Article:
October 13, 2022

The Latest in Breast Cancer Treatments and Care

The American Cancer Society first designated the month of October as National Breast Cancer Awareness Month in the mid-1980s, and since 1989 the number of deaths from the disease declined by 43 percent. Yale Medicine recently noted that while surgery is still necessary for many breast cancer patients, less patients today need to undergo chemotherapy. Although breast cancer has a high survival rate it is likely to affect one in eight women, according to the CDC, and the search for a cure continues. Advancements in oncology, radiology, immunotherapy, and genetic testing are a sample of the innovations that have helped screen and treat breast cancer more effectively. In this edition, we’re highlighting some of our member companies and institutions that are developing treatments for breast cancer.

Blocking the Signal

ALX Oncology is known for the development of evorpacept, a therapy that blocks the protein CD47, which exists in both healthy and cancerous cells. Researchers refer to the CD47 protein as a “don’t eat me” signal that cancer cells can harness in order to evade our immune system and go undetected. The Bay Area-based company says evorpacept can help our immune system identify cancer cells and block the CD47 signal while leaving healthy cells be, and can be paired with a targeted anti-cancer drug. The company received FDA Orphan Drug Designation for evorpacept for patients with acute myeloid leukemia, and is exploring the role evorpacept can play in breast cancer treatments with a new partnership with Quantum Leap Healthcare Collaborative. Evorpacept was selected in combination with Ehertu, a directed antibody-drug conjugate, in a trial to treat patients with metastatic HER2-positive and HER2-low breast cancer. Roughly 15 to 20 percent of patients with breast cancer have tumors with the HER2 protein, and HER2-low breast cancer has traditionally been difficult to treat, according to the National Cancer Institute.

Closing Gaps in Care

Although significant progress has been made in treating and detecting breast cancer, there are disparities in care and survivorship among patients. Black women with breast cancer have higher mortality rates than Caucasian women, by as much as 40 percent. Hologic, the San Diego-based company that developed a more accurate 3D breast screening technology (the 3Dimensions mammography system) partnered with three national nonprofits last year to launch the Project Health Equity initiative to address gaps in health care for Black and Hispanic women. The company says it will invest $20 million in educational programs on women’s health and to provide screenings and treatment for underserved women at community clinics and health centers in nine states. Hologic also recently partnered with Grammy Award-winning singer Mary J. Blige on a national campaign to raise awareness about the importance of annual screenings.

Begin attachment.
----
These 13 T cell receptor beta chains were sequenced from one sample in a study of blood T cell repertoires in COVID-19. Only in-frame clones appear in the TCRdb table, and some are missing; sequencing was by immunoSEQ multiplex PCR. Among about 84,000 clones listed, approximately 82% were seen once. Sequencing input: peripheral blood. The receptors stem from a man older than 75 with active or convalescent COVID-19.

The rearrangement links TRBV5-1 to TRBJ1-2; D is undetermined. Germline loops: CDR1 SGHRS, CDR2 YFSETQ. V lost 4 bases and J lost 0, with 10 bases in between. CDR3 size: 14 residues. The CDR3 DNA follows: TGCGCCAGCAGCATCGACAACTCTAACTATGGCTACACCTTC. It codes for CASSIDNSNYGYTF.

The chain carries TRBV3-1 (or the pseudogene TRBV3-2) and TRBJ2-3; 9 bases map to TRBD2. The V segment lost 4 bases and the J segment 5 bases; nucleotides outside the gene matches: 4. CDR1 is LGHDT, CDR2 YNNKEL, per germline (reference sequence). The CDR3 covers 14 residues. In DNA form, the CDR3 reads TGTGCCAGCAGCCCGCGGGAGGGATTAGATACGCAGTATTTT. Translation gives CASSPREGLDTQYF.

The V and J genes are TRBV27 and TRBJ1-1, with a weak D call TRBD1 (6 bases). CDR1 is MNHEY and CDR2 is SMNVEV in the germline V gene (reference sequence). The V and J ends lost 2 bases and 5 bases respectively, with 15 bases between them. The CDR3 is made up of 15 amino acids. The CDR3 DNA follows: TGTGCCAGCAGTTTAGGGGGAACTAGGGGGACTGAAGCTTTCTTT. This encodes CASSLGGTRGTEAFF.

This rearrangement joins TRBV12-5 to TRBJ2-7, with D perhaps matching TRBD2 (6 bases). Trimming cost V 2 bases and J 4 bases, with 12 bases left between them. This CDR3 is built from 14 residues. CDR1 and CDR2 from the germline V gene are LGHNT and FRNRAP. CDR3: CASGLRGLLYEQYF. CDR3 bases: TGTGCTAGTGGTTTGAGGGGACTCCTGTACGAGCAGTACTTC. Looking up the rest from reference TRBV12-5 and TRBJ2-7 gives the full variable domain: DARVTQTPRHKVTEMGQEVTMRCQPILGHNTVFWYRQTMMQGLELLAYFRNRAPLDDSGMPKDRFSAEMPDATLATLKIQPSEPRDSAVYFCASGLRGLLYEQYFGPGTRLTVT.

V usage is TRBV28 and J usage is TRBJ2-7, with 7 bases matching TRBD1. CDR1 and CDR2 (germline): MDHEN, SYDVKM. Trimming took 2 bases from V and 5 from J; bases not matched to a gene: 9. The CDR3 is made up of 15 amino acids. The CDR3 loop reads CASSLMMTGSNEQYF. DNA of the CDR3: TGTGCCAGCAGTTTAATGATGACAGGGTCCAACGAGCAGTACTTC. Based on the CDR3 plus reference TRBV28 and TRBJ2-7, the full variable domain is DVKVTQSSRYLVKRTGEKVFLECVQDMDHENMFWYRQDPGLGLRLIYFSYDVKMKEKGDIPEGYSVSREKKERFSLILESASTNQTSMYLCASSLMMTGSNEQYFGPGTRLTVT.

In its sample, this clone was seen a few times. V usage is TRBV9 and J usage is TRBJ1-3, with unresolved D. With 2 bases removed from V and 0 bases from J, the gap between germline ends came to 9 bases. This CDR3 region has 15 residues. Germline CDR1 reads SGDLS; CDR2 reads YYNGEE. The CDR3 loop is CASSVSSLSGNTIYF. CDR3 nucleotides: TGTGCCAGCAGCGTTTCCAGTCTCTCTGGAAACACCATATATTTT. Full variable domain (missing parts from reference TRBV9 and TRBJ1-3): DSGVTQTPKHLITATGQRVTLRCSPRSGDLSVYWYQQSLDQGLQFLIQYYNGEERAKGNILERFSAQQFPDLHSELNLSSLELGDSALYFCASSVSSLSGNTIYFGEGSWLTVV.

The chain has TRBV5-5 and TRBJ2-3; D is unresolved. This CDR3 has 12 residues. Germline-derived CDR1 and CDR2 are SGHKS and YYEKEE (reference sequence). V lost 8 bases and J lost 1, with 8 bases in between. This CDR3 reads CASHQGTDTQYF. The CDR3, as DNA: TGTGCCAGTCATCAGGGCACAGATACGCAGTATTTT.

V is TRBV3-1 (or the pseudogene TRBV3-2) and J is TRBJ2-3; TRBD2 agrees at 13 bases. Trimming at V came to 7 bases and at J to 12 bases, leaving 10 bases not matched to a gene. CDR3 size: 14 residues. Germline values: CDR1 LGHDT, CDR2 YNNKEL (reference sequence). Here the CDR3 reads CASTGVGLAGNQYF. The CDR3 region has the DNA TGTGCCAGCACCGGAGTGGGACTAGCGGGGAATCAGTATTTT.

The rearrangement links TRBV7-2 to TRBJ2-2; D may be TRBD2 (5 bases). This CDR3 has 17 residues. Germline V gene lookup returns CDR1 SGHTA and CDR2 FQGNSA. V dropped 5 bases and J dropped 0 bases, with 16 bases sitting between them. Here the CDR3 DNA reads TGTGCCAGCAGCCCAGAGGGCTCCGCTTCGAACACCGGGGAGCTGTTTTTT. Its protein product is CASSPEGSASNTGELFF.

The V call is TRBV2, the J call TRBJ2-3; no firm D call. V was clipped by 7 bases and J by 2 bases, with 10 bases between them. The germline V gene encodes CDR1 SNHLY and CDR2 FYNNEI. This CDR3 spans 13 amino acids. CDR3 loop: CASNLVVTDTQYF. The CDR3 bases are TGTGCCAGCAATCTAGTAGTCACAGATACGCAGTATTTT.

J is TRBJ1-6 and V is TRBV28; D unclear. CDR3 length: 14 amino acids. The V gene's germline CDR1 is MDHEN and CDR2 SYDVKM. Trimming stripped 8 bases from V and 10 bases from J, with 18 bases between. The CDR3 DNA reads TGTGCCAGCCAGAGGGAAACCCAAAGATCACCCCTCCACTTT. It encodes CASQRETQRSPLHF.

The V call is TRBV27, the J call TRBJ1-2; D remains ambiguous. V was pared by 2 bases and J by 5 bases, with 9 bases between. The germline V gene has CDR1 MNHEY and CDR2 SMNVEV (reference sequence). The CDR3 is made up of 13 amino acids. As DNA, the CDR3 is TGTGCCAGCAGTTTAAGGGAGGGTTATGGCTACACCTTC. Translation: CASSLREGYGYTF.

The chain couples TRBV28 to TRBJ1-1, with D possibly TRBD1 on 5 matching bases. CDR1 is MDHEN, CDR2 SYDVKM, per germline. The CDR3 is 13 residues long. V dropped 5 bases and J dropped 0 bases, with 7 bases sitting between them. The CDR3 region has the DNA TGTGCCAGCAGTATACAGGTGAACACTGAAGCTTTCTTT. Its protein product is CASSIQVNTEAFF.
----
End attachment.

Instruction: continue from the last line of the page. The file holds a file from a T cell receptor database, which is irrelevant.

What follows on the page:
Exing Out Exosomes

Statistics show that nearly 30 percent of women who are diagnosed with early-stage breast cancer eventually develop metastatic breast cancer–also known as Stage IV, when the cancer spreads to another part of the body. San Diego-based Aethlon Medical focuses its research on exosomes and their role in how cancer develops and spreads, and says its Hemopurifier blood filtration treatment, which was developed to remove harmful exosomes and viruses from the blood, may help prevent a variety of cancers from becoming metastatic, including breast cancer. The Hemopurifier currently has an FDA Breakthrough Device Designation to evaluate its applications in reducing exosomes in patients with recurring squamous cell carcinoma of the head and neck, and is also being studied in a clinical trial for patients with COVID-19.

On Target

Oncternal Therapeutics specializes in targeted cancer therapies and is known for the experimental drug Zilovertamab (formerly called Cirmtuzumab), a monoclonal antibody that hones in on the enzyme ROR-1, which may have a role in the growth of tumors. The drug was developed at UC San Diego’s Moore Cancer Center and is undergoing a Phase 1 trial for its potential in treating HER2-negative metastatic breast cancer, and is also in the Phase 2 trial evaluating its role in treating Mantle Cell Lymphoma and Chronic Lymphocytic Leukemia.

Dual-Purpose Possibilities

Gilead Sciences announced positive results in its Phase 3 study of Trodelvy, its prescription intravenous drug to treat bladder and urinary tract cancer, and the possible additional role it may have in improving survival rates for breast cancer patients who have previously received endocrine therapy and chemotherapy. This week, the FDA accepted the supplemental Biologics License Application (sBLA) for Trodelvy for priority review for the treatment of some adult patients with unresectable locally advanced or metastatic HR-positive or HER-negative breast cancer. Merdad Parsey, chief medical officer of Gilead Sciences, said in a release that Trodelvy may have the potential to help patients who currently have limited treatment options and are experiencing poor quality of life.